Successful businessman and community servant Walter Johnson earns honorary doctorate from Tusculum

GREENEVILLE – A Tusculum University alumnus who has achieved a highly successful business career, demonstrated a commitment to civic engagement and remained intimately connected to his alma mater has earned an honorary doctorate from the institution.

Left to right, Dr. Tricia Hunsader, Tusculum’s provost and vice president of academic affairs; Dr. Walter Johnson; Dr. Lisa Johnson-Neas, associate vice president of student affairs and retention and dean of students; and Dr. Scott Hummel, president, take a moment for a photo after the awarding of the honorary degree. Dr. Johnson-Neas is Dr. Johnson’s daughter.

Walter Johnson, a 1971 graduate with a bachelor’s degree in chemistry, received an Honorary Doctor of Science during Tusculum’s fall commencement ceremony Saturday, Dec. 11. With the awarding of this honorary degree by Tusculum’s Board of Trustees Johnson will now have the title “Dr.” placed before his name in all references to him by the university.

Placing the doctoral hood on him was his daughter, Dr. Lisa Johnson-Neas, who serves as Tusculum’s associate vice president of student affairs and retention and dean of students.

“Dr. Walter Johnson is an exceptional business leader and community servant whose personal story provides an outstanding example of perseverance for our students,” said Dr. Scott Hummel, Tusculum’s president. “I am grateful for the wise counsel he provides me and our administrative team as a member of our Board of Trustees. His wisdom and influence have enhanced the quality of Tusculum and ensured we equip our students to be career-ready professionals in a caring Christian environment.”

Kim Kidwell, associate vice president of institutional advancement, nominated Dr. Johnson for the honorary doctorate. To finalize the nomination, the university consulted Dr. Johnson-Neas for additional background information about her father.

Kidwell noted how Dr. Johnson, a Greene County native, had studied at another university but returned home to help care for his mother and start a family. As a nontraditional adult student at Tusculum, he completed his degree in seven years.

Dr. Johnson worked through high school and college and hired a number of other Tusculum students, which enabled them to remain in school.

Kidwell highlighted his business talent, including holding several patents on processes involving fused magnesia. His business interests span the globe, and, during his life, he has transformed several struggling companies into financially successful organizations. He remains chairman of the board for Heritage Community Bank, which he helped organize in Greene County, and operates a farm in the community.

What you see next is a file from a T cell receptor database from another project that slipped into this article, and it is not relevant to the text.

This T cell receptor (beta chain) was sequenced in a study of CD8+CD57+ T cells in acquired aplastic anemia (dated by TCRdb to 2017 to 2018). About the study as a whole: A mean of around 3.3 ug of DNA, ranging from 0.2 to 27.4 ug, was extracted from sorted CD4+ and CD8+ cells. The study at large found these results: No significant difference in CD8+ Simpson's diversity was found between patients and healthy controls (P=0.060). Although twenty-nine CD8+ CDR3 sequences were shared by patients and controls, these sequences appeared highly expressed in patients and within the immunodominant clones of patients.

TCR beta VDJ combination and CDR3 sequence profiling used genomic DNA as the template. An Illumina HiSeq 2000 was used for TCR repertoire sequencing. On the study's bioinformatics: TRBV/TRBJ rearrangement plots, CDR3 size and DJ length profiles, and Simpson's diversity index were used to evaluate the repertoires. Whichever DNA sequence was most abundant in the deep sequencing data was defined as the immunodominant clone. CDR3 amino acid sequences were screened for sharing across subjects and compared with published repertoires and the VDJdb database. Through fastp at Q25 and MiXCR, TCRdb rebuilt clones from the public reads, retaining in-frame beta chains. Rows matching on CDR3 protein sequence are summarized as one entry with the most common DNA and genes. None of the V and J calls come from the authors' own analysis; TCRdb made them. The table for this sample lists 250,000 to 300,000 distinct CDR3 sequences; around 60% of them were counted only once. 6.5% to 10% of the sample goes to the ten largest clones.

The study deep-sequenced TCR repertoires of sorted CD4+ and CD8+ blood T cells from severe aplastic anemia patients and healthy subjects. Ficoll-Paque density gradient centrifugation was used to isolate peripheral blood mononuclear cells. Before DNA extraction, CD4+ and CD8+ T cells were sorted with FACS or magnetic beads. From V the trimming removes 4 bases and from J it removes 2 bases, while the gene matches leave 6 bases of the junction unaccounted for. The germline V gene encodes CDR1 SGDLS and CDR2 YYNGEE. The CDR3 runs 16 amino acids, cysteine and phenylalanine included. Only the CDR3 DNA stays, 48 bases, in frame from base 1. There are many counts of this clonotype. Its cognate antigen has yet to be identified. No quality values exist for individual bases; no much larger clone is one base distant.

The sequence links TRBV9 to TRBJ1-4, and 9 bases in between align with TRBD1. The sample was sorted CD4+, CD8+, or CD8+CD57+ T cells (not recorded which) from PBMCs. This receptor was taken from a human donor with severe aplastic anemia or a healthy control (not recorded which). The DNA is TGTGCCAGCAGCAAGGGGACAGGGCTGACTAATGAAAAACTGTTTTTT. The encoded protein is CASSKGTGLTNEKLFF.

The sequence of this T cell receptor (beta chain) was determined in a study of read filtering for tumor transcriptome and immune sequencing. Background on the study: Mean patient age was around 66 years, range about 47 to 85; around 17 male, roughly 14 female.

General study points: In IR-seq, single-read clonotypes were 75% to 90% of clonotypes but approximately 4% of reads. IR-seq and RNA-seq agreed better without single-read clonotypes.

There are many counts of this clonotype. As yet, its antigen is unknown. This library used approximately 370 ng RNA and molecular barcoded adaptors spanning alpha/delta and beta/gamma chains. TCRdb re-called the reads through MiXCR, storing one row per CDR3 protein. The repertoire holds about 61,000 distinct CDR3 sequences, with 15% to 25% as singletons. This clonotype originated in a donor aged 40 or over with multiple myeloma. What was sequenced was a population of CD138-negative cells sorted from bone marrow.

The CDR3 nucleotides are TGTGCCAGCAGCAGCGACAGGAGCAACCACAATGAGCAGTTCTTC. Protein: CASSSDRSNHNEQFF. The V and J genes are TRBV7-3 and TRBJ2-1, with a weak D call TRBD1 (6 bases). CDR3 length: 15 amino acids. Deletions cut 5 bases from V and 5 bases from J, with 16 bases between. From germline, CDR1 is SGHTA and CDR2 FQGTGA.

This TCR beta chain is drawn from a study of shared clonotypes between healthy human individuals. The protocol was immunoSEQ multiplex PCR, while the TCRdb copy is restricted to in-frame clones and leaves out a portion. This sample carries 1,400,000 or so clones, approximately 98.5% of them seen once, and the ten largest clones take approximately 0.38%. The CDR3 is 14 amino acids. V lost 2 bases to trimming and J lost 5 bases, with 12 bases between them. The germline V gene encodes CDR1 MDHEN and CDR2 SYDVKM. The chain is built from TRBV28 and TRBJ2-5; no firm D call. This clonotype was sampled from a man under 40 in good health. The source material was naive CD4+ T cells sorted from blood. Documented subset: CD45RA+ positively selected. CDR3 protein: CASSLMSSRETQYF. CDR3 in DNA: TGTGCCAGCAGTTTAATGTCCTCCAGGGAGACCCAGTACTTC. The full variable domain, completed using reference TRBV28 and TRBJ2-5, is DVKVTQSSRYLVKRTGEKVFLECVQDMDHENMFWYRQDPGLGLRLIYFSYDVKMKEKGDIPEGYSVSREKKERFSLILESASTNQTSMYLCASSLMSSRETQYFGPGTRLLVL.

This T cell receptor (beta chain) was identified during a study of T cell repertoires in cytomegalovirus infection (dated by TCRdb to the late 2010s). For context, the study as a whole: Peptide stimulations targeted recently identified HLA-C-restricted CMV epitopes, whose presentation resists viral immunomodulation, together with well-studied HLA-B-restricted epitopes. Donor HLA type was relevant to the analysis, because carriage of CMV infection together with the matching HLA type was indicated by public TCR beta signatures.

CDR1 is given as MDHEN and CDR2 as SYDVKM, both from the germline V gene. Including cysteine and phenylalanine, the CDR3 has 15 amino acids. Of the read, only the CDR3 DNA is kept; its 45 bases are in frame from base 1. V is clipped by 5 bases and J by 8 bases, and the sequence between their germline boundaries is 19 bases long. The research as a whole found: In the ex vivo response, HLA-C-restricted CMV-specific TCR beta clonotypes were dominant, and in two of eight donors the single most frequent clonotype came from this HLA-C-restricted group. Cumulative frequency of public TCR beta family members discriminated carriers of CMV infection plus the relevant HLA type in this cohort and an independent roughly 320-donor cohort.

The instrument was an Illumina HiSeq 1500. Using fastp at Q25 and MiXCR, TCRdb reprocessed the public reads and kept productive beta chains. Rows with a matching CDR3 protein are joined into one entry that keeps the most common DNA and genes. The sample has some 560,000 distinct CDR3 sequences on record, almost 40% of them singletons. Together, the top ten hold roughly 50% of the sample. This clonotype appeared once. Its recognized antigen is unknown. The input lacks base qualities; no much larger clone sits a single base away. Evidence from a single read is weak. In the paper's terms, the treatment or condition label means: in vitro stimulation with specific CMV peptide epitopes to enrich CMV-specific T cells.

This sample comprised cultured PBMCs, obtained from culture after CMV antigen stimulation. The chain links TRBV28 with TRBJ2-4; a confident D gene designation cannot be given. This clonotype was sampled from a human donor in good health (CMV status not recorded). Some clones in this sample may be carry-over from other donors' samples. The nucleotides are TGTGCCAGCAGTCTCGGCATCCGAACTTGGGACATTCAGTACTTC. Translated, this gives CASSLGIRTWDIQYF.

Dr. Johnson’s community involvement is extensive. He coached Little League baseball and recreation league basketball for youth and served with the Lions Club of Greeneville. As a private pilot, he provided transportation through Angel Flight, a nonprofit organization, for individuals needing medical care. He is serving as a Tusculum trustee for the second time and has collaborated with Dr. Peter Noll, associate professor of public history and museum studies, on beautification projects.

His faith is a key component of his life. He is a lay speaker in the United Methodist Church and remains an active member and leader in The Gideons International. He has also ministered through mission opportunities.

Kidwell said Dr. Johnson has attained impressive knowledge of the Bible, history, chemistry, economics, business, mechanics, construction, aviation and horticulture.

“Dr. Walter Johnson has helped those around him his entire life,” Kidwell said. “Much of his philanthropy has been behind the scenes. He firmly believes in education, is brilliant and is a servant leader. People’s lives, businesses and Tusculum University are better because of Dr. Walter Johnson.”

Reflecting on the honor Tusculum bestowed on him, Dr. Johnson was appreciative.

“The greatest earthly blessing people can receive is to know that their life’s work has been examined, confirmed and publicly honored by their peers,” he said. “I am forever grateful.”

Dr. Walter Johnson addresses graduates.

Dr. Johnson addressed the graduates and shared with them the many people who have influenced the path his life would take. They include:

  • Geneva Bell, his high school chemistry teacher
  • Marion Edens, a student adviser at Tusculum who loaned his personal money for tuition
  • William Rawles, one of his bosses when he was in college who allowed him to go to classes at Tusculum during his work day
  • Earl Walter Phelan, a chemistry professor at Tusculum
  • Julius Smith, a neighbor and fellow Gideon
  • His wife Rhonda

“You have a life of opportunity ahead of you,” Dr. Johnson told graduates. “Take hold of it, and when you leave Tusculum, your first main objective should be to become the most knowledgeable, effective and best person in your profession. If you do that, you’ll never have a problem finding a job, and there will be more opportunities for you.”

He referenced Robert Frost’s poetry to talk about forks and decision points these new alumni will face personally and professionally.

“Use critical thinking – or as my dad use to say: ‘what-if thinking’ – and decide what’s going to happen depending on which route you take,” Dr. Johnson said. “Some points will just happen, and you will have no control over them. When those occur, all you can do is trust God to take care of you. Fifty-one years later, when you look back on your life as I have, you will stop and ponder, ‘How did I reach this point?’ Your first conclusion will be that you didn’t do it alone.”

For more information about the university, please visit